fbpx
Sign up now!
Don't show this again

Thank you for confirming your subscription!

(And remember, if ever you want to change your email preferences or unsubscribe, just click on the links at the bottom of any email.)

We’re glad you’re enjoying Poultry Health Today.
Access is free but you’ll need to register to view more content.
Already registered? Sign In
Tap to download the app
X
Share
X

REPORTS

Collect articles and features into your own report to read later, print or share with others

Create a New Report

Favorites

Read Later

Create a new report

Report title (required) Brief description (optional)
CREATE
X
NEXT
POULTRY PORK
follow us


You must be logged in to edit your profile.

Favorites Read Later My Reports PHT Special Reports
Poultry Health Today is equipped with some amazing (and free) tools for organizing and sharing content, as well as creating your own magazines and special reports. To access them, please register today.
Sponsored by Zoetis

Sponsored By Zoetis

.
X
• • • •   SPECIAL COVID-19 MESSAGE FROM POULTRY HEALTH TODAY   • • • •

The editors of Poultry Health Today are acutely aware of the hardships facing the poultry industry as it responds to plant closures, labor shortages and other challenges resulting from the pandemic.

At the same time, we recognize that maintaining flock health and biosecurity are vital to the industry’s long-term security and sustainability. We therefore will continue to report on the latest news and information to help the poultry industry meet this goal. As always, we welcome your comments and editorial suggestions.

Please click here to contact the editor.

Featured Video Play Icon

Study: Live S. Typhimurium vaccine reduces S. Infantis colonization

Listen to the podcast:

 

Investing in vaccination programs to develop cross-protection against some of the most common strains of Salmonella could help limit the number of foodborne outbreaks of the pathogen, according to a poultry expert.

Charles Hofacre, DVM, PhD, president, Southern Poultry Research Group Inc., said increases in drug-resistant foodborne outbreaks of Salmonella highlighted the need for everyone in the broiler sector to work on reducing incidences of the pathogen.

And he said that vaccinating broilers and breeders could help limit multiple types of Salmonella seen in processing plants, which could in turn reduce food-safety issues.

Speaking to Poultry Health Today, Hofacre said live Salmonella vaccines have been shown to stimulate birds’ immune systems to protect against multiple serotypes.

With vaccines against S. Typhimurium — a group B serotype — already proven to work well against S. Enteritidis — a group D serotype — Hofacre wanted to find out if it could have similar success against S. Infantis, which is a group C1 serotype.

To test the vaccine’s efficacy, in a trial birds were sprayed with a S. Typhimurium vaccine at day of age and given a booster at 14 days in their drinking water.

At 30 days, half of the birds were challenged with S. Infantis, while the rest were allowed to pick up the bacterium naturally, just as they would in a broiler house.

“Those birds we gave it to seed it to the litter, and then the pen mates pick it up,” Hofacre explained.

“So it gives us the opportunity to determine [if] the vaccine helped reduce the amount of colonization in the birds that directly got the Salmonella, [and if it helped] those birds that were horizontally exposed become infected as quickly.”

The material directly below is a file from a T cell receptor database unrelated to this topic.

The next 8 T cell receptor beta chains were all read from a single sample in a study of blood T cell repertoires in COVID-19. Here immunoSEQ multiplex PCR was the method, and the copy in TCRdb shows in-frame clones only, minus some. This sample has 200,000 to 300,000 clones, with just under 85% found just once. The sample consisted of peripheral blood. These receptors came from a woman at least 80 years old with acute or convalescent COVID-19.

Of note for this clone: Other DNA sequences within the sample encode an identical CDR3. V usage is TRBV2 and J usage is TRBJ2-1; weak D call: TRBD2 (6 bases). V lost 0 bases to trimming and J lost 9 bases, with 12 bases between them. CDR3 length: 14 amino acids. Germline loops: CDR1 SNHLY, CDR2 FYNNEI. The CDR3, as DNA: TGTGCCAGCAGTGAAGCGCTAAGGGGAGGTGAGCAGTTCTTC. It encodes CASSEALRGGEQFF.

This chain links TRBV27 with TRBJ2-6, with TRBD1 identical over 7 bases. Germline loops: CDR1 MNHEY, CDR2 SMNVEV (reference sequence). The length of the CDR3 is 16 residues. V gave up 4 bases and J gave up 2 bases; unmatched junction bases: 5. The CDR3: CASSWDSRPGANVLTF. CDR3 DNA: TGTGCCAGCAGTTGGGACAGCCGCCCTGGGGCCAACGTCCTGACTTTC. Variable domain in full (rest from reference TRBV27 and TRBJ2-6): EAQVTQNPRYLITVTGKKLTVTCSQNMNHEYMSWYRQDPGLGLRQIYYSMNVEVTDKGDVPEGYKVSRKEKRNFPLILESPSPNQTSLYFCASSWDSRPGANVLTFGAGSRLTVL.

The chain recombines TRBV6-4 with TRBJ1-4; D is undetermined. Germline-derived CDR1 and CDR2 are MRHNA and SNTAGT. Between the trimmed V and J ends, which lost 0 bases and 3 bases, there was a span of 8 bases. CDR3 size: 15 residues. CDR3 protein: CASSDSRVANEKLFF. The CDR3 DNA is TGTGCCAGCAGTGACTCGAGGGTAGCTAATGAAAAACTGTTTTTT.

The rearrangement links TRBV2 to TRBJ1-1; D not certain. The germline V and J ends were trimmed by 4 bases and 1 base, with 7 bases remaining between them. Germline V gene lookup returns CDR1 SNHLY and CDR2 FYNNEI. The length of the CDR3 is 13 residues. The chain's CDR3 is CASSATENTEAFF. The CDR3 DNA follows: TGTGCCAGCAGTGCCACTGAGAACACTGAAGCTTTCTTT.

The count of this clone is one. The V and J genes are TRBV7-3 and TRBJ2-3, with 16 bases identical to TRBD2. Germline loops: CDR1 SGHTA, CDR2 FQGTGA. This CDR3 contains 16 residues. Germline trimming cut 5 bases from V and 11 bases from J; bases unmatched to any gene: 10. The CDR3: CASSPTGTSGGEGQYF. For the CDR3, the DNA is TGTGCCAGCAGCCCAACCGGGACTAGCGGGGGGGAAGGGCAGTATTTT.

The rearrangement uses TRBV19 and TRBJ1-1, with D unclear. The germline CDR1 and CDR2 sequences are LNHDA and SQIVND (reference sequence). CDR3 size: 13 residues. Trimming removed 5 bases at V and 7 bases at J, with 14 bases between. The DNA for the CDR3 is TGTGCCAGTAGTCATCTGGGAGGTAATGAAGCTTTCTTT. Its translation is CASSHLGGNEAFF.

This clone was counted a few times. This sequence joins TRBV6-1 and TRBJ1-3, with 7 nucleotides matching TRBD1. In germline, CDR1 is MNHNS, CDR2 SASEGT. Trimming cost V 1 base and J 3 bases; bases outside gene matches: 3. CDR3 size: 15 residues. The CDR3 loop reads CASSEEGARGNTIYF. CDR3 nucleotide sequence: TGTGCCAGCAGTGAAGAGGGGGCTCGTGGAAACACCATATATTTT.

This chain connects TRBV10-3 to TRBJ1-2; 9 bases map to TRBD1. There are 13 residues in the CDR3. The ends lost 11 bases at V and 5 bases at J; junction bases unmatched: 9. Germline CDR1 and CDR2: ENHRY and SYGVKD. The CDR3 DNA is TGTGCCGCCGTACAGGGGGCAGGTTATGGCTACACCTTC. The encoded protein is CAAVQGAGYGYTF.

Environmental samples were taken at processing age — before feed was withdrawn 8 hours before processing — while bird samples were taken from carcass rinses and from the ceca, liver and spleen.

“What we found was that we had a high prevalence in the boot socks in each of the pens,” Hofacre said. “So, the broiler house was very positive for Salmonella, which was not surprising.”

In the birds that weren’t directly challenged but were in the pen with challenged birds, there was a reduction in infection, he added.

“In the internal organs, especially the liver and spleen, we saw a significant reduction in Salmonella in those livers and spleens in birds both directly challenged and indirectly challenged.”

The significance of that reduction goes back to breeders, Hofacre explained.

With breeders vaccinated with the same live Salmonella vaccines, when they begin to lay eggs lower levels of the pathogen will have colonized in their internal organs — meaning less of the bacterium will reach their offspring.

In addition, research by scientists at the University of Georgia has indicated that internal colonization of the liver, spleen and bone marrow could be a source for Salmonella contamination in ground or mechanically separated poultry meat.

“If we can reduce that internal-organ colonization, we may have a reduction in the risk for ground poultry products,” he added.

Hofacre indicated results of the study were conclusive in demonstrating that the live S. Typhimurium vaccine reduced S. Infantis, especially on the liver and spleen positives.




Posted on June 10, 2020

tags: , ,
RELATED NEWS



You must be logged in to edit your profile.

Google Translate is provided on this website as a reference tool. However, Poultry Health Today and its sponsor and affiliates do not guarantee in any way the accuracy of the translated content and are not responsible for any event resulting from the use of the translation provided by Google. By choosing a language other than English from the Google Translate menu, the user agrees to withhold all liability and/or damage that may occur to the user by depending on or using the translation by Google.